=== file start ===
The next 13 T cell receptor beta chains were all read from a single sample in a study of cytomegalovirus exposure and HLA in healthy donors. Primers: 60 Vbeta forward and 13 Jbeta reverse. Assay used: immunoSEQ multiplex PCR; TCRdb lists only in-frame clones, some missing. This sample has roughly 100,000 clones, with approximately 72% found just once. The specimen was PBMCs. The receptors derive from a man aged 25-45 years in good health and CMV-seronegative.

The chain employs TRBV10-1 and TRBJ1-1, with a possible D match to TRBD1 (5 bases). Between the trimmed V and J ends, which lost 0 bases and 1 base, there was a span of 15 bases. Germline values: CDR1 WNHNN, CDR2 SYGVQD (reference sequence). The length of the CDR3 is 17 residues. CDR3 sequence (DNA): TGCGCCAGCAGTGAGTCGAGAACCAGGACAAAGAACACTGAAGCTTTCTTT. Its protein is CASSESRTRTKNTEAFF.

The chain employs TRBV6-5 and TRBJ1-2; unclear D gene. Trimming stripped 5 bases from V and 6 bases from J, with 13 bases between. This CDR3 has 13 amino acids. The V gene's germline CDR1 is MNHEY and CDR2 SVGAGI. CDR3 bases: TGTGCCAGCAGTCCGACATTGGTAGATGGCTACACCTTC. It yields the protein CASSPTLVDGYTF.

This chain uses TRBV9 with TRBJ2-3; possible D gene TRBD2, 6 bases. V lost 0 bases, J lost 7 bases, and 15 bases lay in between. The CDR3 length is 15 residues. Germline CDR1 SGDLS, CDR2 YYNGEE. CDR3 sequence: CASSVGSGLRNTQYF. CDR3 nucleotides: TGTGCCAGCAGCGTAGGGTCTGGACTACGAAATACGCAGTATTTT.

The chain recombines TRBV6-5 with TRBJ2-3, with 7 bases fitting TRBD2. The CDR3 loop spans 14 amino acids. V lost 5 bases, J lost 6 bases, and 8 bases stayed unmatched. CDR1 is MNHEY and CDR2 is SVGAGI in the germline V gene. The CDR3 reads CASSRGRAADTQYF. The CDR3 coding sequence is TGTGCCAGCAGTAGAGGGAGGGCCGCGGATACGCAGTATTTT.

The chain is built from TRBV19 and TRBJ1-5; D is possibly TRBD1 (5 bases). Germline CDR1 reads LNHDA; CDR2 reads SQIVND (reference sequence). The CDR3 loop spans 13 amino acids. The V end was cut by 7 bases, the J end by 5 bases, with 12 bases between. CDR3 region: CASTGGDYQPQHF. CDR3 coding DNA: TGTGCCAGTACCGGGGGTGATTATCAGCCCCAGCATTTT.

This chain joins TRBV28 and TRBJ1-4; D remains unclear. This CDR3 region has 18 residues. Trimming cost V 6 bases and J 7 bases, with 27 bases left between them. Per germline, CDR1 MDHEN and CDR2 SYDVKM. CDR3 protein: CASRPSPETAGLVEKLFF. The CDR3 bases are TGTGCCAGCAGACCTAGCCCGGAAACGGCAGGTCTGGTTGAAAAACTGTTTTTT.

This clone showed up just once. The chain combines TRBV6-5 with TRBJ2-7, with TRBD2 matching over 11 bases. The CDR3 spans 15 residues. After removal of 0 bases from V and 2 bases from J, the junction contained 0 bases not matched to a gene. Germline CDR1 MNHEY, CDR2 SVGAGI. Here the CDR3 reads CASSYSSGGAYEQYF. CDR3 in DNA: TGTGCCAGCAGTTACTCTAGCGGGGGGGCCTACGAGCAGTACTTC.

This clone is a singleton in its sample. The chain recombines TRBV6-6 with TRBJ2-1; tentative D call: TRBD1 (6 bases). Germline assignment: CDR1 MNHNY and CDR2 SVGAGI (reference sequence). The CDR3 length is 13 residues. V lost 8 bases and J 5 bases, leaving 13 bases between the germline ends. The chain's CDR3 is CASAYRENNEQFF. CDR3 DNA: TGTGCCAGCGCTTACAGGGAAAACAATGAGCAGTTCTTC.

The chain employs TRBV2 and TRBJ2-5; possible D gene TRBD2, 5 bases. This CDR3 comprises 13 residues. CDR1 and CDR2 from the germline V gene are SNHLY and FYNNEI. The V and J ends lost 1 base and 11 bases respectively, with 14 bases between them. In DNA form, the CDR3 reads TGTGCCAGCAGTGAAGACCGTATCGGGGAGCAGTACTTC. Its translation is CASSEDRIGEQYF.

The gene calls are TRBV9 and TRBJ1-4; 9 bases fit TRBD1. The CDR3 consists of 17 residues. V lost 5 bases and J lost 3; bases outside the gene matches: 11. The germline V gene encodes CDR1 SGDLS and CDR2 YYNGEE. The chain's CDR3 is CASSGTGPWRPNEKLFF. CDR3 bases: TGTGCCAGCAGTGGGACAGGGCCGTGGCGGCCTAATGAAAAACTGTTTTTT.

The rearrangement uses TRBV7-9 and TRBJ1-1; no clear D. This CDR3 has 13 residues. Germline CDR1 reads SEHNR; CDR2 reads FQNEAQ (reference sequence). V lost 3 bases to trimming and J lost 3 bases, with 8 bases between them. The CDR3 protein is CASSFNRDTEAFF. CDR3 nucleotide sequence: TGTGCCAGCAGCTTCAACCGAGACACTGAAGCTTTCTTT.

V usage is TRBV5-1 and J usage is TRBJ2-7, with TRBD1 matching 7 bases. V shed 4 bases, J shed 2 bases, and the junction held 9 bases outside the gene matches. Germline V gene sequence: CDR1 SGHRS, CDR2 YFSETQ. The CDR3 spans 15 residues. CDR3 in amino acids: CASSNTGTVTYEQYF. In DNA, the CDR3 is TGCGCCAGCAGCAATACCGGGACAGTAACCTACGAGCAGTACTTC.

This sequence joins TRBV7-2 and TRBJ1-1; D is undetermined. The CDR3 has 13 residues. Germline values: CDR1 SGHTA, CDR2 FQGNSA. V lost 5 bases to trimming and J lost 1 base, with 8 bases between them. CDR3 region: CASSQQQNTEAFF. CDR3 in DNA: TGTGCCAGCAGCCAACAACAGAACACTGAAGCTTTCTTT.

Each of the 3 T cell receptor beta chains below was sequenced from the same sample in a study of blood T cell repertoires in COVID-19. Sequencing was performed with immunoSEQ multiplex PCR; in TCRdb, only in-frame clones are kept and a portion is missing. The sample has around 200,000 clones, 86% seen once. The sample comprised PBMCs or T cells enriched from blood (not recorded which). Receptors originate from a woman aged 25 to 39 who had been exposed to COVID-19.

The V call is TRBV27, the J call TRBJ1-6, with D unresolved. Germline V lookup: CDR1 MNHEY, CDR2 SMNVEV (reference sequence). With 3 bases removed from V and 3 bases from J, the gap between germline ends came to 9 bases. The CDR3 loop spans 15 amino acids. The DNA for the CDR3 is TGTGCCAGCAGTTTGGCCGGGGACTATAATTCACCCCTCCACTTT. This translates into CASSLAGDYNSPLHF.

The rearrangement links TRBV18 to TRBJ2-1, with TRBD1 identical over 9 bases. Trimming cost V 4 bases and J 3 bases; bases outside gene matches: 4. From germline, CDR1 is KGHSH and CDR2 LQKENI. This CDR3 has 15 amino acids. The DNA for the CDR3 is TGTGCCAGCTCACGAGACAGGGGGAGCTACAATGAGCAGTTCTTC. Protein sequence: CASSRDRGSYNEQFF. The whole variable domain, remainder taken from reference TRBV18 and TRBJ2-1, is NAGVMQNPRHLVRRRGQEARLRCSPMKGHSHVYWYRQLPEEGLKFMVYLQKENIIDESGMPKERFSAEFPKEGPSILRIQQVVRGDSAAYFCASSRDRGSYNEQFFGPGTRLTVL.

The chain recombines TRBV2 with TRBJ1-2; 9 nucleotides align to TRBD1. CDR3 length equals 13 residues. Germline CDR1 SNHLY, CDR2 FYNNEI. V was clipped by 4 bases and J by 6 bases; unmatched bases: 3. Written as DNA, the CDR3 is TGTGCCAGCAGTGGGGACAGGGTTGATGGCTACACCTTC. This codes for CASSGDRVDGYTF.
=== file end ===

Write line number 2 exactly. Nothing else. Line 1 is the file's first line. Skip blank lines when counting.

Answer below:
The chain employs TRBV10-1 and TRBJ1-1, with a possible D match to TRBD1 (5 bases). Between the trimmed V and J ends, which lost 0 bases and 1 base, there was a span of 15 bases. Germline values: CDR1 WNHNN, CDR2 SYGVQD (reference sequence). The length of the CDR3 is 17 residues. CDR3 sequence (DNA): TGCGCCAGCAGTGAGTCGAGAACCAGGACAAAGAACACTGAAGCTTTCTTT. Its protein is CASSESRTRTKNTEAFF.